Alexander Nevsky
Since Mar 30, 1999

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Alexander Nevsky is not my real name. I chose this screen name because the life of Novgorod's legendary prince imparts a lesson in humility which I have long cherished.

Born and raised in the State of New York, I will die here too, if God wills. Wherever I wander on this earth, I am a stranger, except when my feet stand firm on my native New York soil.


The Tale of Alexander Nevsky

Born in AD 1220, Alexander Nevsky ruled Novgorod from 1236 to 1251. He is considered to have been one of the greatest of all Russian sovereigns.

In the year 1240, Nevsky led the Russians to victory against an army of Swedish invaders, defeating them at the Battle on Neva. He was twenty years old. Only two years later, Nevsky defeated the invading Teutonic Knights, in the dead of winter, in the so-called Battle of the Ice of Lake Chudskoe.

For these youthful feats, Nevsky has been enshrined in Russian hearts as their nation's savior.

But his story did not end on the ice of Lake Chudskoe. Russia soon faced an enemy more fearsome than any she had encountered before. Hordes of Mongol and Tatar horsemen from the East began riding onto the south Russian plains in 1223. Each year brought more of them. Russia's bravest knights melted before their onslaught.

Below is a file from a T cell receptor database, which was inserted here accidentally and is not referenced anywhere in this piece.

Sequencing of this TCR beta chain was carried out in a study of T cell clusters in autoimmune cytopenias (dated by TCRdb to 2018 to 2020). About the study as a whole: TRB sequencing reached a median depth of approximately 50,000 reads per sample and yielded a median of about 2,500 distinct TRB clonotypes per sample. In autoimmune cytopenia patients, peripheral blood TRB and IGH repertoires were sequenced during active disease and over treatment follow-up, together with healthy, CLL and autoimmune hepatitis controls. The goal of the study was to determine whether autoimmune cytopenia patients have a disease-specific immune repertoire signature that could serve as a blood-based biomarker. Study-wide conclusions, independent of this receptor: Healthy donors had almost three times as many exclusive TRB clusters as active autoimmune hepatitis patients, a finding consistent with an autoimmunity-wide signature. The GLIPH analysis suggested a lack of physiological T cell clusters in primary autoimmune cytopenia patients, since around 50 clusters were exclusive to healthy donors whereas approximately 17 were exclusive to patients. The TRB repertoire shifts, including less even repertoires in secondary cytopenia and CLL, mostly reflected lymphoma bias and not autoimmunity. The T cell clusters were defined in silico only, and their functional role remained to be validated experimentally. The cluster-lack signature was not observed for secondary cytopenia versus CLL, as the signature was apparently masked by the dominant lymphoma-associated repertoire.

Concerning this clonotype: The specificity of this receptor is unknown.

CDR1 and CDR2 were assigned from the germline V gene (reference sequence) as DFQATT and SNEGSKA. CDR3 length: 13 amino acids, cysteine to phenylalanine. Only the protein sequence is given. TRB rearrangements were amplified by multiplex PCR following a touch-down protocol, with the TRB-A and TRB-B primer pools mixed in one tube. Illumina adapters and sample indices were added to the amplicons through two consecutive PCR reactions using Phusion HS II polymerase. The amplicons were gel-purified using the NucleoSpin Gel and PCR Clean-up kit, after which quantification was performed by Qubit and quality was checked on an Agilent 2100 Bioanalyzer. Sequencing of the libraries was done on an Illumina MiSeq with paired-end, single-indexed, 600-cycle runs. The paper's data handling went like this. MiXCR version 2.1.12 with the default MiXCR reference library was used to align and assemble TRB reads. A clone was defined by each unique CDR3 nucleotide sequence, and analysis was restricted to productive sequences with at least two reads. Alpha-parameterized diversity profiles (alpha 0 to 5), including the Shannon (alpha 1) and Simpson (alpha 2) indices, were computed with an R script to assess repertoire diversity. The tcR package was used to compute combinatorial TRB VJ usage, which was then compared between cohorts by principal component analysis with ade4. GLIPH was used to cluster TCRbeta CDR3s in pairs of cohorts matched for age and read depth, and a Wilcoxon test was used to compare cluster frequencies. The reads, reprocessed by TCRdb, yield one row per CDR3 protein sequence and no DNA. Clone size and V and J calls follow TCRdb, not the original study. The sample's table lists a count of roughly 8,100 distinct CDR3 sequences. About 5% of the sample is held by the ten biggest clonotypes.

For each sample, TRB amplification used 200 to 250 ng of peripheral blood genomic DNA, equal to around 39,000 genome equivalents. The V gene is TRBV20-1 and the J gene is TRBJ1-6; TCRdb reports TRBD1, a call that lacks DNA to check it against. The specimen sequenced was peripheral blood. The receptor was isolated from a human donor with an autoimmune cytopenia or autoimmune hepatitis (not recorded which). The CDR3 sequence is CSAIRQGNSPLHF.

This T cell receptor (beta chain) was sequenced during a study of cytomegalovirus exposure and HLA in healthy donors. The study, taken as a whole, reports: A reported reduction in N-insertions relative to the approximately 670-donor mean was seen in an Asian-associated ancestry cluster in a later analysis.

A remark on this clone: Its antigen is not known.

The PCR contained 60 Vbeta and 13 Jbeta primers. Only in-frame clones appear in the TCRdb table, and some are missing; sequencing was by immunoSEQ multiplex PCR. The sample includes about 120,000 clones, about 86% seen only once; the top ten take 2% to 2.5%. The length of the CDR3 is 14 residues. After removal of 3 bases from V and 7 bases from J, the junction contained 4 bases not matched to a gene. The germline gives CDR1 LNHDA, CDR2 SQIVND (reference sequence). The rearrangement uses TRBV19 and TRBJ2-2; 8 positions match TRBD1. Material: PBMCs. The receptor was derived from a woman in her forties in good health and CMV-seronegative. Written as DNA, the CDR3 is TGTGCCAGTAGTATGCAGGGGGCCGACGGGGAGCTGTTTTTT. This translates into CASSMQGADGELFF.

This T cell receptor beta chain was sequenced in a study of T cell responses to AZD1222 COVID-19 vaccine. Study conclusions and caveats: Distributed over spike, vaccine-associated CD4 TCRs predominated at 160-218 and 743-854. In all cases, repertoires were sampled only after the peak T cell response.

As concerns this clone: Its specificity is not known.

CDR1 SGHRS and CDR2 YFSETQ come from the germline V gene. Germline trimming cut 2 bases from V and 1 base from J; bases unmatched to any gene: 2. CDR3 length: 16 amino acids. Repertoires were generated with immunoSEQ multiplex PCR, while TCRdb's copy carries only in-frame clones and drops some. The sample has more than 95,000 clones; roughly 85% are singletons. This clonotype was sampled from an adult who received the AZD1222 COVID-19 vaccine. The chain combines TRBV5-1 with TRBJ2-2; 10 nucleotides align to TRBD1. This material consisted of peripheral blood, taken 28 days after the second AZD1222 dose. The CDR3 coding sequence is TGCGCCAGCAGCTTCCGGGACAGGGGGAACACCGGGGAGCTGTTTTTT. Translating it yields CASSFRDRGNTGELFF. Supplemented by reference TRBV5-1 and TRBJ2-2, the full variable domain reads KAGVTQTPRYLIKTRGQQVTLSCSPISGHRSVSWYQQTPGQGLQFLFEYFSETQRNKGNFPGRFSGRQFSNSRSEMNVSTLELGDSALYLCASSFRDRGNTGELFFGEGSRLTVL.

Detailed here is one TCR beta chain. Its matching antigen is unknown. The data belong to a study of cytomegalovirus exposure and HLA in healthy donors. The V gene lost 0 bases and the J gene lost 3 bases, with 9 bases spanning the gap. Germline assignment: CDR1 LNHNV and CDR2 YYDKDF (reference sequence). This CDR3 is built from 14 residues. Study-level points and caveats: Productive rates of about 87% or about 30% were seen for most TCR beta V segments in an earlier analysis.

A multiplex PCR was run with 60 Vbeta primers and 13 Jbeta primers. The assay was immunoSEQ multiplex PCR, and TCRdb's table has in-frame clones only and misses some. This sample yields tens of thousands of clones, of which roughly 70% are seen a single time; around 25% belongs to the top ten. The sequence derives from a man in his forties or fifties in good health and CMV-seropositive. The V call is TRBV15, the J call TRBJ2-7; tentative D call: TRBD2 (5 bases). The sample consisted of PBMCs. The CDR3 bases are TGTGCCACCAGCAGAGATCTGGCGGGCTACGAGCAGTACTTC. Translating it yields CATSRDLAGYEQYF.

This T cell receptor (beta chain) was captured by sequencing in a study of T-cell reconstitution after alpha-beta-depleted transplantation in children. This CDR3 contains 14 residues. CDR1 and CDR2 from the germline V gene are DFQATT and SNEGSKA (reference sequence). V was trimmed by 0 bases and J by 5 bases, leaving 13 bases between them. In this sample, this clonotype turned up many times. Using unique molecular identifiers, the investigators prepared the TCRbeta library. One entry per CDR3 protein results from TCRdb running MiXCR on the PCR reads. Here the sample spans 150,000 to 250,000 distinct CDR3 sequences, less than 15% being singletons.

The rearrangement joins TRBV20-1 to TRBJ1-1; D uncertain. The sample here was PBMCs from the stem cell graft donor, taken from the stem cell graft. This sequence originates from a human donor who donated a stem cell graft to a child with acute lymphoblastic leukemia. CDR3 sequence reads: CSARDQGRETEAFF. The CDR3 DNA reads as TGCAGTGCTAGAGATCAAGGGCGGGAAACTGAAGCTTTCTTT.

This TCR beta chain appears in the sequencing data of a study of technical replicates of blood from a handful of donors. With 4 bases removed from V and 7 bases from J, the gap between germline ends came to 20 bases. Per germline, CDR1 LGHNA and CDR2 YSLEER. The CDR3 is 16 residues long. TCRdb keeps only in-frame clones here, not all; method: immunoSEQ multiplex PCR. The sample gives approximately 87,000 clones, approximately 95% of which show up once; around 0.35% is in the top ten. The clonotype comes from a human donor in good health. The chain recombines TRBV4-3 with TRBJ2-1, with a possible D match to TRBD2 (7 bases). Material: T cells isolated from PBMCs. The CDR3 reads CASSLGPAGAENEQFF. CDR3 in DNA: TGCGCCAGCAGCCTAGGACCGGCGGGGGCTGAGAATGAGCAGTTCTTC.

The Mongols ruled with exceeding cruelty. Their leader Genghis Khan once said, "Man’s highest joy is in victory: to conquer one's enemies, to pursue them, to deprive them of their possessions, to make their beloved weep, to ride on their horses, and to embrace their daughters and wives."

Those who resisted suffered torture and death. But those who surrendered gained clemency. A Russian prince who opened his gates to the Mongols submitted to vassalage and taxation. But he and his people would be spared. They traded freedom for survival. In those dreadful days, every Russian prince faced this choice.

Ultimately, Alexander Nevsky had to face it too. In 1251, Russia's greatest liberator offered submission to the Mongol lord Sarai Batu and became his vassal. Nevsky was then thirty-one years old. He died at age forty-three in the year 1263, leaving future generations to ponder where cowardice ends and wisdom begins when the odds against you seem overwhelming.

Posted by the Freeper calling himself "Alexander Nevsky"
March 12, 2005